The NDP have promised to implement UN Declarations to protect the rights of Indigenous peoples  as well as international human rights standards for groups such as the LGBTQ community. The NDP’s support for improved educational and training opportunities, as well as improving access to health care (home care, mental health services, palliative care) would go a long way to improve the lives of individuals.  

Liberal Candidate Connie Denesiuk answers:      The answer to this question lies not so much in tag-lines but in the common practise or norms of the society as a whole. For instance how does the right to bear arms under the American constitution square with the tag-line of “Life, Liberty and the Pursuit of Happiness?”  We Canadians are aware that the American society is one of the more violent cultures in the world.

But, certainly the comparison of tag-lines doesn’t in any way lessen individual rights in Canada which are guaranteed under our Charter of Rights and Freedoms and protected by the constitution. Also the health of our society does not easily lend itself to comparison by comparing tag-lines. Many Americans facing ruinous financial hardship because of a health catastrophe would very much like to be living under our health care system.

Our plan for a fair and open government not only builds on those measures, but it also moves far beyond them. It is a sweeping agenda for change. It is an agenda that will allow us to modernize how the Canadian government works, so that it better reflects the values and expectations of Canadians. At its heart is a simple idea: transparent government is good government. If we want Canadians to trust their government, we need a government that trusts Canadians. For me, open government is effective government.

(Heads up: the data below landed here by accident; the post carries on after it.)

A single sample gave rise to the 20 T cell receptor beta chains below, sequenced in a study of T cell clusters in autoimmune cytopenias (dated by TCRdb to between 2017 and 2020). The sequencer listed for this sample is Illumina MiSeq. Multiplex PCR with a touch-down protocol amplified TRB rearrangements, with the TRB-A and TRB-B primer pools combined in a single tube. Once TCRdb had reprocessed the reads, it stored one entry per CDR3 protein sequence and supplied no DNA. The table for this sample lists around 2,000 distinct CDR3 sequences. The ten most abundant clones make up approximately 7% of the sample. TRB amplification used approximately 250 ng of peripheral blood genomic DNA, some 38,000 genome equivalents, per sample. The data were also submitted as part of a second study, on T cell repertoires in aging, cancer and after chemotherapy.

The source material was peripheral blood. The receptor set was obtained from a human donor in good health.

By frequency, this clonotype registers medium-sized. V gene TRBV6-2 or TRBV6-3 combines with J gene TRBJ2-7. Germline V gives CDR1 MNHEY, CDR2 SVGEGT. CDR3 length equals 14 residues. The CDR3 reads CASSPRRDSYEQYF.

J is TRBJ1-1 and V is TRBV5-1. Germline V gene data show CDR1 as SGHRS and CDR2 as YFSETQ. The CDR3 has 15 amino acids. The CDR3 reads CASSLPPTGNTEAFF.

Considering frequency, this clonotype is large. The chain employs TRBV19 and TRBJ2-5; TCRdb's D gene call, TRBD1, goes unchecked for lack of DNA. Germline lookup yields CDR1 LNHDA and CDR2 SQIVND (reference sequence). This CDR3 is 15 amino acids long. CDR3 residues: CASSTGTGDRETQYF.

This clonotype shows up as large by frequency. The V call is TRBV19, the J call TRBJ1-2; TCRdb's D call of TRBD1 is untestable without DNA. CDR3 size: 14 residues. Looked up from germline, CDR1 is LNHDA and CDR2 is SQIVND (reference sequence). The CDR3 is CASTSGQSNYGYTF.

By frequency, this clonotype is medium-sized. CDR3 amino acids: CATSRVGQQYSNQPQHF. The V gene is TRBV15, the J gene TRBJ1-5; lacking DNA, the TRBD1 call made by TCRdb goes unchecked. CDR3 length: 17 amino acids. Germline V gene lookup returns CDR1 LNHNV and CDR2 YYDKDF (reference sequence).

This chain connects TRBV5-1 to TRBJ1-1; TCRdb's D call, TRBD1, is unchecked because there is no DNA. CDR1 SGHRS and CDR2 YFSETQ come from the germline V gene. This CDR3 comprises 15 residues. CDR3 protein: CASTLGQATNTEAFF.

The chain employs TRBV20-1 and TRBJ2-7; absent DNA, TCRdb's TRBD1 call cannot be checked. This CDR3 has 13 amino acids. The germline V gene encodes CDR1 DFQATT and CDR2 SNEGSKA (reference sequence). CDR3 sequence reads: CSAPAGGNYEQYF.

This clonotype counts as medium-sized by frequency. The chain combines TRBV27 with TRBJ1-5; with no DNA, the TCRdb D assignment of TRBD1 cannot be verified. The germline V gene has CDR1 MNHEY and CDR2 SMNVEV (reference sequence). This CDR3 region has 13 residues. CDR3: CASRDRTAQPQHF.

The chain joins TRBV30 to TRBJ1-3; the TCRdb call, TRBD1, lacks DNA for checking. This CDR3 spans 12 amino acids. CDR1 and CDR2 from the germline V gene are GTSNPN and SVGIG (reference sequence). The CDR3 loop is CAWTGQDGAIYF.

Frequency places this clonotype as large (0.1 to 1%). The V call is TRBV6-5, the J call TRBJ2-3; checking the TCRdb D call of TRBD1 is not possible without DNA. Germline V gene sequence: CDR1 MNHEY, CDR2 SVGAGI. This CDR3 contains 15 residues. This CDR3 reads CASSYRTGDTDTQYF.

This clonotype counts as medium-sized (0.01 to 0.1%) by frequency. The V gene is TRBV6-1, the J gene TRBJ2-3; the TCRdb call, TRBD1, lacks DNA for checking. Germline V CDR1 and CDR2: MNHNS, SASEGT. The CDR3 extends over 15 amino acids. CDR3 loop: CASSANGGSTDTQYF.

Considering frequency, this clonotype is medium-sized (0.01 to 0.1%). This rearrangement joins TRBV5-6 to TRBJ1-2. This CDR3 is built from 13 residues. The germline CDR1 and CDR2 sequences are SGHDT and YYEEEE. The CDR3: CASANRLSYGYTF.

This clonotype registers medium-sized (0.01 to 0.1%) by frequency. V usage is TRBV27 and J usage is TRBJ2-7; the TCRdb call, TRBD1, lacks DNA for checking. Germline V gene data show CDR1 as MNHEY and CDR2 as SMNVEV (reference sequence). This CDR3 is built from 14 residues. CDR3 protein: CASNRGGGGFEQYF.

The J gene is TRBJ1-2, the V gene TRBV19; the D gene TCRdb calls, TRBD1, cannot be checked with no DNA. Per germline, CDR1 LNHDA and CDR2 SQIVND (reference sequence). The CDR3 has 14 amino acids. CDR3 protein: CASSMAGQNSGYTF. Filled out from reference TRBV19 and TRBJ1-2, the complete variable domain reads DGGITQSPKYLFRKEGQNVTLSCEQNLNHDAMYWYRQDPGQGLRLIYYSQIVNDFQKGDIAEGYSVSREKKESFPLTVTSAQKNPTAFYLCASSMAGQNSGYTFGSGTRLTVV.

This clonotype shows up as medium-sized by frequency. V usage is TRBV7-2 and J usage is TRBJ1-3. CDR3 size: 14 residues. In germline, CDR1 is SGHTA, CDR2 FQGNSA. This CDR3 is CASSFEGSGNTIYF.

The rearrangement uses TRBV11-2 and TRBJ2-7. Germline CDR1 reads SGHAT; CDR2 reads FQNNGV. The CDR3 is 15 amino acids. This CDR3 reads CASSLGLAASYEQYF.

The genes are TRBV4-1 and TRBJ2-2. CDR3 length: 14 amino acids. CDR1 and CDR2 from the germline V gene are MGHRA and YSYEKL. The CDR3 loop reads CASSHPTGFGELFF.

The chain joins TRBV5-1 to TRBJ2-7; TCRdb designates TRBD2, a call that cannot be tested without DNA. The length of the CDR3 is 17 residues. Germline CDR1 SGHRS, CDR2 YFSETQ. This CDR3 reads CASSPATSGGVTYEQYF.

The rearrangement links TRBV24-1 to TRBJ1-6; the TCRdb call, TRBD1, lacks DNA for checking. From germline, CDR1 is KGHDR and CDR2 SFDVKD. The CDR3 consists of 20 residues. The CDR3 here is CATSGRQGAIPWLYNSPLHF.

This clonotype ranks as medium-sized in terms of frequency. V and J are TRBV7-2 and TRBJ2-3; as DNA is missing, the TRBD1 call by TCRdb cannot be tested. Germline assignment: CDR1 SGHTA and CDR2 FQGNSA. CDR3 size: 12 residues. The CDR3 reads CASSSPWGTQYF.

I believe that government exists to make peoples’ lives better. . That is why it is especially important that government work well, and be seen to work well.


Question  5.         Should paid lobbyists be able to influence government policy and legislation?  If so, why, and to what extent?  If not, why not?

NDP Candidate Richard Cannings answers:    There will always be paid lobbyists so we must ensure that they are well regulated and guidelines are reviewed and tightened.   The activities of Canadian Security Intelligence Services Review Committee Chair Chuck Strahl  have raised concerns following media reports he is a registered lobbyist for Enbridge Northern Gateway Pipeline.  New Democrat House Leader Nathan Cullen stated,  “It should be common sense that someone on the federal  payroll shouldn’t lobby for a pipeline seeking federal government approval.”   As a former Minister he is prohibited from federal lobbying,  but vague guidelines could mean he can use loopholes to skirt the rules and lobby the province.

Liberal Candidate Connie Denesiuk answers:      I feel strongly, that those who influence government policy must be the citizens themselves.  Citizens must expect their member of parliament to bring their voice to Ottawa.  Lobbyists cannot interfere with this sacred duty and trust.

Most lobbyists don’t tackle broad policy issues. Rather they work on a “project basis”; they are concerned with helping their clients obtain such things as government supply contracts, industrial incentive grants, licences, access to natural resources or minor regulatory changes. Fairness and transparency are essential through any and all of government processes.

Editor’s Note:  Do readers believe that the fossil fuel industry did not lobby our federal government for the sweeping changes that were made to our laws, apparantly for the purpose of facilitating mineral exploration, extraction, and transport?  Do those legislative changes demonstrate a shift in policy, or not?